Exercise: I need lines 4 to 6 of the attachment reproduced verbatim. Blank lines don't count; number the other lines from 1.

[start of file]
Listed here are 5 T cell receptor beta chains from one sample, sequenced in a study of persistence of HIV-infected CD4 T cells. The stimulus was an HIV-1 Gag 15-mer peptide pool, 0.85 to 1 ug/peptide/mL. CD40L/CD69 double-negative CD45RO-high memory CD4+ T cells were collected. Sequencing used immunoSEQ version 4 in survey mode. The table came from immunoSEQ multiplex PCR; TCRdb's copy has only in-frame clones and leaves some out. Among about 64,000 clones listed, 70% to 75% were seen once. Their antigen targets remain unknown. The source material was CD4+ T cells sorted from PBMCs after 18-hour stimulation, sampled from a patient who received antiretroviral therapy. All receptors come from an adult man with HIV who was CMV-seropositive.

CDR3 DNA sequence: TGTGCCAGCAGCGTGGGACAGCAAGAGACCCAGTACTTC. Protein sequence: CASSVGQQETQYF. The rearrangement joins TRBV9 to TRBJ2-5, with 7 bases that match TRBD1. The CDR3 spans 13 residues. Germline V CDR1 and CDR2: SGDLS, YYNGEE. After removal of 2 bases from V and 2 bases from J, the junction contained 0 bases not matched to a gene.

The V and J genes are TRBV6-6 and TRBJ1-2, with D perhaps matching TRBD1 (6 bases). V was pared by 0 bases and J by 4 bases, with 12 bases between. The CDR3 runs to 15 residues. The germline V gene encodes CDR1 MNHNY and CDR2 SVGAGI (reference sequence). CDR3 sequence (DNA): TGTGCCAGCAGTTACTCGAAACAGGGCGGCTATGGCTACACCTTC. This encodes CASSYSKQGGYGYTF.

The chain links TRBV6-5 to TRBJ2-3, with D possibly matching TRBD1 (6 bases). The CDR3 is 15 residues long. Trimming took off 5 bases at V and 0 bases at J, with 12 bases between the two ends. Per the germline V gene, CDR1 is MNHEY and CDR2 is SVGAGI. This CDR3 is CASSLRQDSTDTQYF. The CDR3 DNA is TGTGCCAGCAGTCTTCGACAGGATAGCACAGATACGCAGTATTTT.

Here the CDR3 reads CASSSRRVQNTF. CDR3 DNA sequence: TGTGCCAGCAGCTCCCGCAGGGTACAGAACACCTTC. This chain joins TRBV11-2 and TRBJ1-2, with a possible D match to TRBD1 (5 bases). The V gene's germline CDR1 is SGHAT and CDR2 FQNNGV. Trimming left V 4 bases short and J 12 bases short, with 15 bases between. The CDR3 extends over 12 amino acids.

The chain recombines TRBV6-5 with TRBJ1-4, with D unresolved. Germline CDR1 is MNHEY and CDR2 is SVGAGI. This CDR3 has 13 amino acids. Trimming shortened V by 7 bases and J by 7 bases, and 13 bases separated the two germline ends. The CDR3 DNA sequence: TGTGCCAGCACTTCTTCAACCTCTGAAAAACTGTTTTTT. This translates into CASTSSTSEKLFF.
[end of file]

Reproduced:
The chain links TRBV6-5 to TRBJ2-3, with D possibly matching TRBD1 (6 bases). The CDR3 is 15 residues long. Trimming took off 5 bases at V and 0 bases at J, with 12 bases between the two ends. Per the germline V gene, CDR1 is MNHEY and CDR2 is SVGAGI. This CDR3 is CASSLRQDSTDTQYF. The CDR3 DNA is TGTGCCAGCAGTCTTCGACAGGATAGCACAGATACGCAGTATTTT.

Here the CDR3 reads CASSSRRVQNTF. CDR3 DNA sequence: TGTGCCAGCAGCTCCCGCAGGGTACAGAACACCTTC. This chain joins TRBV11-2 and TRBJ1-2, with a possible D match to TRBD1 (5 bases). The V gene's germline CDR1 is SGHAT and CDR2 FQNNGV. Trimming left V 4 bases short and J 12 bases short, with 15 bases between. The CDR3 extends over 12 amino acids.

The chain recombines TRBV6-5 with TRBJ1-4, with D unresolved. Germline CDR1 is MNHEY and CDR2 is SVGAGI. This CDR3 has 13 amino acids. Trimming shortened V by 7 bases and J by 7 bases, and 13 bases separated the two germline ends. The CDR3 DNA sequence: TGTGCCAGCACTTCTTCAACCTCTGAAAAACTGTTTTTT. This translates into CASTSSTSEKLFF.